This is an easy practice that can help you get out of your head and back into the present moment, creating feelings of calm.

Practice earthing.

Earthing, also known as grounding, is the process of touching your bare skin to the earth. Studies have shown it has multiple significant effects on your health, including: 

  • Reducing inflammation
  • Alleviating pain and stress
  • Increasing blood flow
  • Improving sleep and energy levels
  • Supporting greater overall well-being

Earthing works by connecting your body to the earth, which has its own natural electric charge. This connection allows the earth to share its electrons with your body, helping to balance your body’s electrical energy. 

It’s similar to how you would ground an electrical outlet to prevent electrical overload. This balancing act helps calm your body and mind, much like hitting the reset button on stress. 

The best places to practice earthing are outdoor surfaces like:

  • Soil
  • Grass
  • Sand
  • Water, including streams, rivers, lakes, and the ocean
  • Concrete

Try the 5-4-3-2-1 technique.

The 5-4-3-2-1 technique is a practical exercise aimed at calming the nervous system by using your senses.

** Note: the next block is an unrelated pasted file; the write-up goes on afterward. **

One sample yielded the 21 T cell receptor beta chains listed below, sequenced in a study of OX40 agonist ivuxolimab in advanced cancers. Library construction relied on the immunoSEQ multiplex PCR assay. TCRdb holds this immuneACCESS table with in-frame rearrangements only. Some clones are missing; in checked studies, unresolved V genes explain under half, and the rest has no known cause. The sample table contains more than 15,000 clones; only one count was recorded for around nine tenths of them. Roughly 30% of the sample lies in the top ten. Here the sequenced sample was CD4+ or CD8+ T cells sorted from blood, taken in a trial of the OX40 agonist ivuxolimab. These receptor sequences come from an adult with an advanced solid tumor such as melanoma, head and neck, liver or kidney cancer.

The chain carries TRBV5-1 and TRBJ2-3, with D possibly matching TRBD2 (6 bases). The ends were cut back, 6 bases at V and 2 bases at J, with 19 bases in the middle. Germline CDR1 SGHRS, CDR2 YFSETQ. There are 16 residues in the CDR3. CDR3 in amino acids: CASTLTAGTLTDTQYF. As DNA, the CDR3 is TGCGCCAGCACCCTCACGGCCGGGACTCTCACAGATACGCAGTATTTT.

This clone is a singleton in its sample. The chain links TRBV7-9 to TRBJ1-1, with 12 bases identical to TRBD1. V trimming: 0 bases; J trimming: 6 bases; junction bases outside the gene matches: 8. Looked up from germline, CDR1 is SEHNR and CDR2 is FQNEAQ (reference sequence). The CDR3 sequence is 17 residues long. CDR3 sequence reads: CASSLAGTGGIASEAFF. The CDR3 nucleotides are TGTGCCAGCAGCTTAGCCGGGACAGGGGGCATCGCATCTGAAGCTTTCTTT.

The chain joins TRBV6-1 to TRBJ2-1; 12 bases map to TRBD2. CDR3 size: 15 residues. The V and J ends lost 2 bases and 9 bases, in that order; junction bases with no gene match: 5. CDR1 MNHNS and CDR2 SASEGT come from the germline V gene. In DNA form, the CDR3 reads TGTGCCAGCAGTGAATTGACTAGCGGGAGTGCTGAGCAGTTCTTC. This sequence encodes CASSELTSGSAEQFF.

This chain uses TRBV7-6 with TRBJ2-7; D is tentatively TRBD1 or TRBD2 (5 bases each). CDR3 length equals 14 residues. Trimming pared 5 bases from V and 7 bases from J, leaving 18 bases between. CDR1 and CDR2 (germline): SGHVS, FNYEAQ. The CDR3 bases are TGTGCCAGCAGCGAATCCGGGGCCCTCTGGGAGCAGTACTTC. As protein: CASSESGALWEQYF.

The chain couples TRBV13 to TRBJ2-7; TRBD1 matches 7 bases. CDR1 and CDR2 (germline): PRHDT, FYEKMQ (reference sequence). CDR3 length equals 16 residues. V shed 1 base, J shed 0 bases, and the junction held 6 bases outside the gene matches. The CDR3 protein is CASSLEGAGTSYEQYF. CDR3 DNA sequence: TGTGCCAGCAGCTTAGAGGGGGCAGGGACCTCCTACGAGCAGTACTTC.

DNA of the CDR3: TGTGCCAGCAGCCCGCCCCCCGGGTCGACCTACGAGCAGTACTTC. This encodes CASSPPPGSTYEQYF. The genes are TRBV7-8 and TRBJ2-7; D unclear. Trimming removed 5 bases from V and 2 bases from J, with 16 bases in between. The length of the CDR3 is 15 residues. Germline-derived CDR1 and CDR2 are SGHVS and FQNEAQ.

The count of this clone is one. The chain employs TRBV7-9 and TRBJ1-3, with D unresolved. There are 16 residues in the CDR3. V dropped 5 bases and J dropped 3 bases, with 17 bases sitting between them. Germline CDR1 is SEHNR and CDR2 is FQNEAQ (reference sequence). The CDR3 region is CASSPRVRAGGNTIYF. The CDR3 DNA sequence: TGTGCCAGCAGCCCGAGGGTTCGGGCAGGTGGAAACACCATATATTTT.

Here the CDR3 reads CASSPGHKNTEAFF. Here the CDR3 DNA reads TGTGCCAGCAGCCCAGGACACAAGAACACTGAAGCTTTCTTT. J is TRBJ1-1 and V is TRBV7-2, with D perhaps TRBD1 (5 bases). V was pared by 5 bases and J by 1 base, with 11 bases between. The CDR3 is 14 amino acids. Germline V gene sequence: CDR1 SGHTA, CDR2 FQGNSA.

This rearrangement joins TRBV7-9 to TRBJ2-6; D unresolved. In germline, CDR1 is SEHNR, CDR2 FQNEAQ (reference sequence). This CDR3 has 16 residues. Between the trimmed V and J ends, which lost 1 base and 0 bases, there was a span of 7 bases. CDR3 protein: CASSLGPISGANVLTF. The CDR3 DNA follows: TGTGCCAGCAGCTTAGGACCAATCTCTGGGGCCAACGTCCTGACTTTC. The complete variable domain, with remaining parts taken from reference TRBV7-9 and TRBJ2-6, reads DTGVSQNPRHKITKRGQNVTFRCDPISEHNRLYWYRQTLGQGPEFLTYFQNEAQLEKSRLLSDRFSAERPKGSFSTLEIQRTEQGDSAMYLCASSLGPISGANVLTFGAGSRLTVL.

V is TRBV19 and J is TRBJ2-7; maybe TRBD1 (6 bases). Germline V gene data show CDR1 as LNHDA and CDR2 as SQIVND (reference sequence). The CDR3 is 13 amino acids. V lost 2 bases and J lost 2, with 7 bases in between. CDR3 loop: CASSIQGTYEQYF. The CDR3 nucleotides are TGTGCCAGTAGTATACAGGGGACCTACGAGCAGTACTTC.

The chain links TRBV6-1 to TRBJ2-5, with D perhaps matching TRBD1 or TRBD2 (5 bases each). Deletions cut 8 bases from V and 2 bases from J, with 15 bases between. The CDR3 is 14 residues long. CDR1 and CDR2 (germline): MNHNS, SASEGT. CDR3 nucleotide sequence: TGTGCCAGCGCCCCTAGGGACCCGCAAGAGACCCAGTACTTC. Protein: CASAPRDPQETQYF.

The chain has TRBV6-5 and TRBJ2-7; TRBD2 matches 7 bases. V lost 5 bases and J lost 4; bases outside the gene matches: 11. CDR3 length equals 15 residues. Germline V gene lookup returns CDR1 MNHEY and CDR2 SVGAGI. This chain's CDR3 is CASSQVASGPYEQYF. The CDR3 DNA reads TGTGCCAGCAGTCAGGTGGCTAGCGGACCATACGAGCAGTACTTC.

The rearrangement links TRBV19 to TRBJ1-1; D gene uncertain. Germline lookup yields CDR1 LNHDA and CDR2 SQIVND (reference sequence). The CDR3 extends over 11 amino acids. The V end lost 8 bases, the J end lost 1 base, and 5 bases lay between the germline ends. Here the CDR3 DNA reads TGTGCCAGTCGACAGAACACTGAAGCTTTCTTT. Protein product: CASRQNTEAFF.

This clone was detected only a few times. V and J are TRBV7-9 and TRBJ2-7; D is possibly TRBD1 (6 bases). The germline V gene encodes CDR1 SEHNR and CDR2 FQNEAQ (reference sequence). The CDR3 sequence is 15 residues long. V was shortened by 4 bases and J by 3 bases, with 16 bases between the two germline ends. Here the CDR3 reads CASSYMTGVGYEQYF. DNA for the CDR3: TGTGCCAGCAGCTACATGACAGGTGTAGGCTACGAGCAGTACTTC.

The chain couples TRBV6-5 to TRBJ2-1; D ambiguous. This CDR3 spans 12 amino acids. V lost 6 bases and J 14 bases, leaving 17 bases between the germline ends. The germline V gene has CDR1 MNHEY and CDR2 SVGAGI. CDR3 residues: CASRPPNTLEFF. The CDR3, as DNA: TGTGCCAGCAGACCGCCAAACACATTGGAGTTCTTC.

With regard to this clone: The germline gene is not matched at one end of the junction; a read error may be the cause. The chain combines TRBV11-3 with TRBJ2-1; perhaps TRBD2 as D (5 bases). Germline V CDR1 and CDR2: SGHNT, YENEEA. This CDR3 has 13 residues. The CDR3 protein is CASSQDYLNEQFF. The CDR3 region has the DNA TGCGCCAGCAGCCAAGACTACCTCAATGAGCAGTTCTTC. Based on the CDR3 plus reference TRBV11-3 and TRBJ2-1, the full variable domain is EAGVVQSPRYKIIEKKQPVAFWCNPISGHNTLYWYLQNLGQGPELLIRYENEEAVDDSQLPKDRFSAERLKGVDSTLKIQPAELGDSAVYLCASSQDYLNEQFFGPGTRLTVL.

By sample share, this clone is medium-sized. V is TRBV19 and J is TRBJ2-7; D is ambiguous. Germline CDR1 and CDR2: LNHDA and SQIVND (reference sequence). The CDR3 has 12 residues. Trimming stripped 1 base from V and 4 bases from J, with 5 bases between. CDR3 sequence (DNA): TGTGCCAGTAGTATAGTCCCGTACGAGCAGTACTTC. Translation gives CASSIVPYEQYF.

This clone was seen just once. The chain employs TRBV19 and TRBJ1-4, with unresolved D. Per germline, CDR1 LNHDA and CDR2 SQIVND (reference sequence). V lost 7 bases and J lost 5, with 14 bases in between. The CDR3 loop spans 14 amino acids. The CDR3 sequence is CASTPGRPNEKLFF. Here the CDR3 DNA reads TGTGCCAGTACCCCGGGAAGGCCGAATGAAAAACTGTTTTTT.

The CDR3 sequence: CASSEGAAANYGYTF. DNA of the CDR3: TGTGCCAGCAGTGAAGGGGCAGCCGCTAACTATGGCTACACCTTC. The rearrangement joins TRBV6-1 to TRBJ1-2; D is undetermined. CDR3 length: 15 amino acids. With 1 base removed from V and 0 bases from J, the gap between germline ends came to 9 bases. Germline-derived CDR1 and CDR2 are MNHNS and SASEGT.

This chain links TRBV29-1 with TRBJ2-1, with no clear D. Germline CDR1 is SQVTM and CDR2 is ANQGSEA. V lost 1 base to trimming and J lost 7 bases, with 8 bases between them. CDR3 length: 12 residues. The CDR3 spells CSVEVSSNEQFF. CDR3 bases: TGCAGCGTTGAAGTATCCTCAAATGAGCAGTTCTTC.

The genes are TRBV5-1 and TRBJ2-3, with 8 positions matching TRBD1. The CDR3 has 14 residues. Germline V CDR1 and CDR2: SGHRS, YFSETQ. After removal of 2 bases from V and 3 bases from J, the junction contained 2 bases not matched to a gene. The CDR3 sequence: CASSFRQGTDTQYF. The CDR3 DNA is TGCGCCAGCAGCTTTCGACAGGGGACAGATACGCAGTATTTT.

It shifts your focus from anxiety triggers to a curious exploration of your current sensory experiences, altering the brain’s stress response and anchoring you in the present moment.

It involves the following steps:

  1. Acknowledge five things you see. Pause and notice five items in your immediate environment.
  2. Acknowledge four things you can touch. Identify and feel four objects around you, such as your clothes, a chair, a clock, or the floor.
  3. Acknowledge three things you hear. Tune into and recognize three sounds nearby, such as traffic, birds chirping, or a clock ticking.
  4. Acknowledge two things you can smell. Detect and acknowledge two scents–pleasant or unpleasant–like food, flowers, or any odor in your vicinity.